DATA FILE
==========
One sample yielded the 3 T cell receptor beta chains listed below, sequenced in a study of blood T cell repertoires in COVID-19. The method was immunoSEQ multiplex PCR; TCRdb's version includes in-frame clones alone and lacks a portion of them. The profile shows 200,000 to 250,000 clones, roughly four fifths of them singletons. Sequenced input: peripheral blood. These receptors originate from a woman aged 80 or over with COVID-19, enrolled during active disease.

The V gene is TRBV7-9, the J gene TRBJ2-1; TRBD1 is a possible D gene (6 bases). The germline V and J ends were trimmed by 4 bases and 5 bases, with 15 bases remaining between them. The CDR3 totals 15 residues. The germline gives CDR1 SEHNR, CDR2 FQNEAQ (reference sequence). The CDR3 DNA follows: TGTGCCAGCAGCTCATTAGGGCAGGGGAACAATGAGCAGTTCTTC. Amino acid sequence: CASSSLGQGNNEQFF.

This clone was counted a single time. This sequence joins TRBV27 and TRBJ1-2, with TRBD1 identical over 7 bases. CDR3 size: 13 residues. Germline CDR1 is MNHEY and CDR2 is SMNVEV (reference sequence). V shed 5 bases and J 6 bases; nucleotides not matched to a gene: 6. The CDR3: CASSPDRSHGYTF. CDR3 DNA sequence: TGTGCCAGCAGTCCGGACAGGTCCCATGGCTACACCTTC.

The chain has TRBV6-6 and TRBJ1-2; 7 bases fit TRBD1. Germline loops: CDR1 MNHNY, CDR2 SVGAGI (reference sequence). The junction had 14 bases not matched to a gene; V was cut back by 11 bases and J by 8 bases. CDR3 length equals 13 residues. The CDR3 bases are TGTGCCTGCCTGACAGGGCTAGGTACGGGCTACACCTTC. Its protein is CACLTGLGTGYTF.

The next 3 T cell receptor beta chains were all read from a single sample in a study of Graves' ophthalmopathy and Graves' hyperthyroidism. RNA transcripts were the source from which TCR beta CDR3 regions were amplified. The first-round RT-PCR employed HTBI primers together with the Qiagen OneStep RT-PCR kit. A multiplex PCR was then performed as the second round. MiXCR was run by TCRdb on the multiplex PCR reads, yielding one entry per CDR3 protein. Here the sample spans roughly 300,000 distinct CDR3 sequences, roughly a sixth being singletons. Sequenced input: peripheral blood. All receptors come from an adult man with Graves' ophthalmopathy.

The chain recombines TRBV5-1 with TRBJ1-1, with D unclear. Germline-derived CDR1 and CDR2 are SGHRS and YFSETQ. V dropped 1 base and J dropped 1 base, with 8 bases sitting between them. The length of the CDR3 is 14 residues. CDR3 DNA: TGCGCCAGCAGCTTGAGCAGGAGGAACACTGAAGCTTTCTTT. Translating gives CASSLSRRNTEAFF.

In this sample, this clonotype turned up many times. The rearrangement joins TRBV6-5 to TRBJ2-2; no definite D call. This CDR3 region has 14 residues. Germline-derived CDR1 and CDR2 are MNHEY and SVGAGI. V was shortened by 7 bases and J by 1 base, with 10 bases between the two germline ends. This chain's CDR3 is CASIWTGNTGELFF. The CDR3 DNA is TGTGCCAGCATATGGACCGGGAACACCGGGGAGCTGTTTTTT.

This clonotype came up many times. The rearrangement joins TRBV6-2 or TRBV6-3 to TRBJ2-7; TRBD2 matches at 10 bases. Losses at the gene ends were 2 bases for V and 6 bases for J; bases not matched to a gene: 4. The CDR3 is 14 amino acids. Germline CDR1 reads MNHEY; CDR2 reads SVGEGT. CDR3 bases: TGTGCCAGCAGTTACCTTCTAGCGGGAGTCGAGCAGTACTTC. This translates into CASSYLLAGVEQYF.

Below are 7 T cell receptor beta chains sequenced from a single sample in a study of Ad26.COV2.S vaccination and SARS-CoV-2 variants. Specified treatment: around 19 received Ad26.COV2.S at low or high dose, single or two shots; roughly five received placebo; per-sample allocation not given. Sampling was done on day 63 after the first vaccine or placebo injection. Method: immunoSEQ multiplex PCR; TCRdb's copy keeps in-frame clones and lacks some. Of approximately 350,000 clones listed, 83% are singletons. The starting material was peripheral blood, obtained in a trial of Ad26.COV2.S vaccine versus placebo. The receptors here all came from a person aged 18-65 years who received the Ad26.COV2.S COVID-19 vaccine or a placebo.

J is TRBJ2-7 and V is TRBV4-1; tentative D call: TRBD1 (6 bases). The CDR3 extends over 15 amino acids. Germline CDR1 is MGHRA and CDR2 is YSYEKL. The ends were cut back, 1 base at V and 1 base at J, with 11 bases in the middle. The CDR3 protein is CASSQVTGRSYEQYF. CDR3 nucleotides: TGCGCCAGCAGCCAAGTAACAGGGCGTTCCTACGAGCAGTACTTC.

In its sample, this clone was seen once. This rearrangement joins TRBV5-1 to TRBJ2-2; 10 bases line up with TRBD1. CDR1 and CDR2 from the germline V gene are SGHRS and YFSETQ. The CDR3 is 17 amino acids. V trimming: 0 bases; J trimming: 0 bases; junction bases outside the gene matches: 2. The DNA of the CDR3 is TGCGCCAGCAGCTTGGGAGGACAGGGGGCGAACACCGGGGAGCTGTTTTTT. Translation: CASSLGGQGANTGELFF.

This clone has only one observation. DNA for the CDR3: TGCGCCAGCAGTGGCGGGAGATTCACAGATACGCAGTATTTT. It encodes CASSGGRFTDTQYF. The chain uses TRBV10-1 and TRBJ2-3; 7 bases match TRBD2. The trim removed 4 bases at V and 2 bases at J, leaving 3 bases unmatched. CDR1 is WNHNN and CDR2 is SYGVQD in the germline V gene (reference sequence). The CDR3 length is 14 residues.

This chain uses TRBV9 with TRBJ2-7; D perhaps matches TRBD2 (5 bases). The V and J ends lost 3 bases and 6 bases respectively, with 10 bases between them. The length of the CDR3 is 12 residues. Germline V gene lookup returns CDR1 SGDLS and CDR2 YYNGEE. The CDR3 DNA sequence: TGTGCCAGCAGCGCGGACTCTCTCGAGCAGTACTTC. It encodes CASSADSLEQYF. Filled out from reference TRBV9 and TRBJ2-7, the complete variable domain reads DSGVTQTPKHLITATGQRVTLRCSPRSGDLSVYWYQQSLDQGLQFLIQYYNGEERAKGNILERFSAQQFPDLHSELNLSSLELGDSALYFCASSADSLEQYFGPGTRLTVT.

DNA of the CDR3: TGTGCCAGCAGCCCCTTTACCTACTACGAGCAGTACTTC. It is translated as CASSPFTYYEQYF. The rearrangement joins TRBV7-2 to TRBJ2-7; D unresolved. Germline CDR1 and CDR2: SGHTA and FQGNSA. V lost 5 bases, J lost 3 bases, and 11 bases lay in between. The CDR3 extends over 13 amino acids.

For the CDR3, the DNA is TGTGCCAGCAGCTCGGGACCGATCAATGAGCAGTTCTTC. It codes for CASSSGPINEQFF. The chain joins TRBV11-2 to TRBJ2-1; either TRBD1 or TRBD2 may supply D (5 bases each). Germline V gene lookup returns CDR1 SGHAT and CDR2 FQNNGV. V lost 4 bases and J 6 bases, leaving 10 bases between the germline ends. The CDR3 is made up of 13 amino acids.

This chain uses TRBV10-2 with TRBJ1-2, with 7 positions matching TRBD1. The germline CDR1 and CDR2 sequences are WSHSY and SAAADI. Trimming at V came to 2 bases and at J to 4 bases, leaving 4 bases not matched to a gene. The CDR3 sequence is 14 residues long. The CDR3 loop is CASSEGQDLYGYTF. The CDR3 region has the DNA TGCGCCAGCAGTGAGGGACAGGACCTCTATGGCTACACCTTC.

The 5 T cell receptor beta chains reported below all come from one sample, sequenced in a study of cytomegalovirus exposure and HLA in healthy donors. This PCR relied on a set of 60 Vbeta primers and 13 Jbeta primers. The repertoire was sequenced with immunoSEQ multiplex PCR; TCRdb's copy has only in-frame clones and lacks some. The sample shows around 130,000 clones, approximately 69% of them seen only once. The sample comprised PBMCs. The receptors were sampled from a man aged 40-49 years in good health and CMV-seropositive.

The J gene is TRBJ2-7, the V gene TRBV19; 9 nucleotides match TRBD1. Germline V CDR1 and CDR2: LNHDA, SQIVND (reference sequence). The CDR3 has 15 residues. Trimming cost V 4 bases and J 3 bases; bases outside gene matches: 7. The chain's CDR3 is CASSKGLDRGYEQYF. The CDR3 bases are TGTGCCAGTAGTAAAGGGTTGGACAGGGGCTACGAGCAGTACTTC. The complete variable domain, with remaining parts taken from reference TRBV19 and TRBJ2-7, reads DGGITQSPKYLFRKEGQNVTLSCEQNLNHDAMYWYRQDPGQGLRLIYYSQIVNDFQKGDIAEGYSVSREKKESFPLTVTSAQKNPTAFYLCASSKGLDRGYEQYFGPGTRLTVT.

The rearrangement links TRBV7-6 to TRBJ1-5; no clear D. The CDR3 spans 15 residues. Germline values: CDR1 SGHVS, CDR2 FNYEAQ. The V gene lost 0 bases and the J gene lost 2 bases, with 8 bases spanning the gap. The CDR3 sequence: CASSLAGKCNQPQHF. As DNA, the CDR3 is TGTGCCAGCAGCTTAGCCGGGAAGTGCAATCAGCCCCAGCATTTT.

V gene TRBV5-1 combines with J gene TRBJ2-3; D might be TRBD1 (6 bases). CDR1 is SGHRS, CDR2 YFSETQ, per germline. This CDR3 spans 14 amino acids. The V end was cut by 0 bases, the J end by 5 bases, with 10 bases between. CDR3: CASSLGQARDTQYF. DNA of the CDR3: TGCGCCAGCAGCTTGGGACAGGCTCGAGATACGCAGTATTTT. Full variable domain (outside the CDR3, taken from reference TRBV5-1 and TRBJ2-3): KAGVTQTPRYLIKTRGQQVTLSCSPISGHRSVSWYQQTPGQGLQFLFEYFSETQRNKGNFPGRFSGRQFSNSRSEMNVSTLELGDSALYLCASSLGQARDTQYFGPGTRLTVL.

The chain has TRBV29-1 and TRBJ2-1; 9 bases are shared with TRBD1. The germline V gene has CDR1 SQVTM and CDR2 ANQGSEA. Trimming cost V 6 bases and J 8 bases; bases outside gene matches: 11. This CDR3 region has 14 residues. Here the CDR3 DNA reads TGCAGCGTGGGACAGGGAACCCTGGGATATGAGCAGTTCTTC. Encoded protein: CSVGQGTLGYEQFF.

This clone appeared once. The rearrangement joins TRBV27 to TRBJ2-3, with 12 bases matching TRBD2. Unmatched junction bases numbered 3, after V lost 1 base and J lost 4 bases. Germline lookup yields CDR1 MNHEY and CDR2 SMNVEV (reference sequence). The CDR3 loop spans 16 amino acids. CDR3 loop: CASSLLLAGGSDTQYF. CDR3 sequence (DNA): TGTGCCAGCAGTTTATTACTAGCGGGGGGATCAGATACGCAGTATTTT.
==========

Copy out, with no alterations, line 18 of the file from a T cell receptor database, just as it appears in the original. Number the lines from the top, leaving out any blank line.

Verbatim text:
The J gene is TRBJ2-7, the V gene TRBV19; 9 nucleotides match TRBD1. Germline V CDR1 and CDR2: LNHDA, SQIVND (reference sequence). The CDR3 has 15 residues. Trimming cost V 4 bases and J 3 bases; bases outside gene matches: 7. The chain's CDR3 is CASSKGLDRGYEQYF. The CDR3 bases are TGTGCCAGTAGTAAAGGGTTGGACAGGGGCTACGAGCAGTACTTC. The complete variable domain, with remaining parts taken from reference TRBV19 and TRBJ2-7, reads DGGITQSPKYLFRKEGQNVTLSCEQNLNHDAMYWYRQDPGQGLRLIYYSQIVNDFQKGDIAEGYSVSREKKESFPLTVTSAQKNPTAFYLCASSKGLDRGYEQYFGPGTRLTVT.